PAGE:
Q: What is the difference between a function and a method in JS?
17 August 2015
Gosh, I always hated it… In this language you have methods. That language calls them functions. The other one has routines, etc… :)
So, today I’ve digged the book — still around 20% only, but progressing -, and the following line came up to me:
Properties that contain functions are generally called methods, as in…
So, context promotes a function to method. It also implies, that methods are able to access the values stored in their host object, meanwhile simple functions will work mostly on global scoped values and only on values, that are created within them, or passed to them.
Actually, here is an awesome answer found on Stackoverflow by Andrew Edgecombe, that makes is much clearer than my current skill level on clarification:
A function is a piece of code that is called by name. It can be passed data to operate on (ie. the parameters) and can optionally return data (the return value).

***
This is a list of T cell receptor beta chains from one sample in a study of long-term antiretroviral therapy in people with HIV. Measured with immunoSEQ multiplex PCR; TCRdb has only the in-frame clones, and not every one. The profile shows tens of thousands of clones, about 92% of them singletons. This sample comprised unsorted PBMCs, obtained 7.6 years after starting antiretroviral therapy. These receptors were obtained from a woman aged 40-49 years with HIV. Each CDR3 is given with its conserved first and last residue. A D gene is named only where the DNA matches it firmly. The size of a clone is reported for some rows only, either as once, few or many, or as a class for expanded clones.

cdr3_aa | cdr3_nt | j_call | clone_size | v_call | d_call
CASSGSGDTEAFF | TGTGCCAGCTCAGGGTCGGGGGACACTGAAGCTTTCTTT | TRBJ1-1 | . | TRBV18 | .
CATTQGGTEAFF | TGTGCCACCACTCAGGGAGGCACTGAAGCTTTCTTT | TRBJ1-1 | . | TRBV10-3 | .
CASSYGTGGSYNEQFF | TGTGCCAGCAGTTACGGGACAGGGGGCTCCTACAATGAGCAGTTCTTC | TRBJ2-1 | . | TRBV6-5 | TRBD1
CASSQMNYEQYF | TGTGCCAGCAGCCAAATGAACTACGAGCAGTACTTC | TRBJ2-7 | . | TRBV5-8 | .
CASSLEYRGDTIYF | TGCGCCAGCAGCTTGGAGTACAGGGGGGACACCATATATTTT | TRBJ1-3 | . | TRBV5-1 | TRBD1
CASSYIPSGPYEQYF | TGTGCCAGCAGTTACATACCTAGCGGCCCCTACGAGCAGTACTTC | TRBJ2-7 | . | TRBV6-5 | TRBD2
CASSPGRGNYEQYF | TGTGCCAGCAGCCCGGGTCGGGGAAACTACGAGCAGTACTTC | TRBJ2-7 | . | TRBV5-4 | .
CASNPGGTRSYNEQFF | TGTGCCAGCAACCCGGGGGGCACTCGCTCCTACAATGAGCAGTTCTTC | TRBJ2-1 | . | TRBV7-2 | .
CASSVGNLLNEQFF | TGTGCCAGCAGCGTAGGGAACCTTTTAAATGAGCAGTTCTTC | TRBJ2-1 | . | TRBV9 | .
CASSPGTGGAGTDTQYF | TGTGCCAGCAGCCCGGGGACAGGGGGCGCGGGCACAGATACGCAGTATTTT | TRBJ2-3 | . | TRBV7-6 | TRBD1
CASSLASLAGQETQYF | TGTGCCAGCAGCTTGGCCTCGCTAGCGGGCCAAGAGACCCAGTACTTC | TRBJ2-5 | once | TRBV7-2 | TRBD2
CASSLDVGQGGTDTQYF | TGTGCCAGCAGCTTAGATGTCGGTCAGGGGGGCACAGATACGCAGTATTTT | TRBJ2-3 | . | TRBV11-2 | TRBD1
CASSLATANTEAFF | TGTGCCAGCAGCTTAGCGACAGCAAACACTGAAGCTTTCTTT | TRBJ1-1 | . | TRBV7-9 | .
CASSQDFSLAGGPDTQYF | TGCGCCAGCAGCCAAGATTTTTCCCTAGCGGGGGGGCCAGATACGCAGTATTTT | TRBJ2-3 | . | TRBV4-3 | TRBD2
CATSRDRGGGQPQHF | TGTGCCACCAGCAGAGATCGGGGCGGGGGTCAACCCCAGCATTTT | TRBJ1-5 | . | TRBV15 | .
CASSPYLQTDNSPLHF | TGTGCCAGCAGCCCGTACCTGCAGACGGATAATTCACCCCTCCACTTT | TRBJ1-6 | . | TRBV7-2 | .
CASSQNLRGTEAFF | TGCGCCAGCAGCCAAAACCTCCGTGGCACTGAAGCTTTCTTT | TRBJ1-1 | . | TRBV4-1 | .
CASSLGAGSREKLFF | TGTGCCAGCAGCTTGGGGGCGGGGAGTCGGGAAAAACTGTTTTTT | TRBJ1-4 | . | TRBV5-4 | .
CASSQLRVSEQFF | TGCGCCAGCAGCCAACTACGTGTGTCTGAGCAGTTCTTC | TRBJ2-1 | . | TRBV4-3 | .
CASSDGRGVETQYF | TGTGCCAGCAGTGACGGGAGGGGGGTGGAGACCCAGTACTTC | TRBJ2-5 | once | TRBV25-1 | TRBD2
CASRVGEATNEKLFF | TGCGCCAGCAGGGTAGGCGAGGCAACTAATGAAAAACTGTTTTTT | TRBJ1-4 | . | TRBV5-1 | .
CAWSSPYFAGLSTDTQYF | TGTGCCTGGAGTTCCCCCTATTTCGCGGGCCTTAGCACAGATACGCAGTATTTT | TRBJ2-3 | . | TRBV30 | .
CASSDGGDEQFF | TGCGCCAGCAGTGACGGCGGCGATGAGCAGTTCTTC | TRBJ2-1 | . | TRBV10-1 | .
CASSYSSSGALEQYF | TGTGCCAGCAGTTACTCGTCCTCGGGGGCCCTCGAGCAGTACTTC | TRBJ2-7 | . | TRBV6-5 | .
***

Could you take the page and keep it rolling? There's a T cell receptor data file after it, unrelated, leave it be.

All data that is passed to a function is explicitly passed.
A method is a piece of code that is called by name that is associated with an object. In most respects it is identical to a function except for two key differences.
* It is implicitly passed for the object for which it was called.
* It is able to operate on data that is contained within the class (remembering that an object is an instance of a class — the class is the definition, the object is an instance of that data). (this is a simplified explanation, ignoring issues of scope etc.)
Originally published at notes-andyskw.rhcloud.com on August 17, 2015.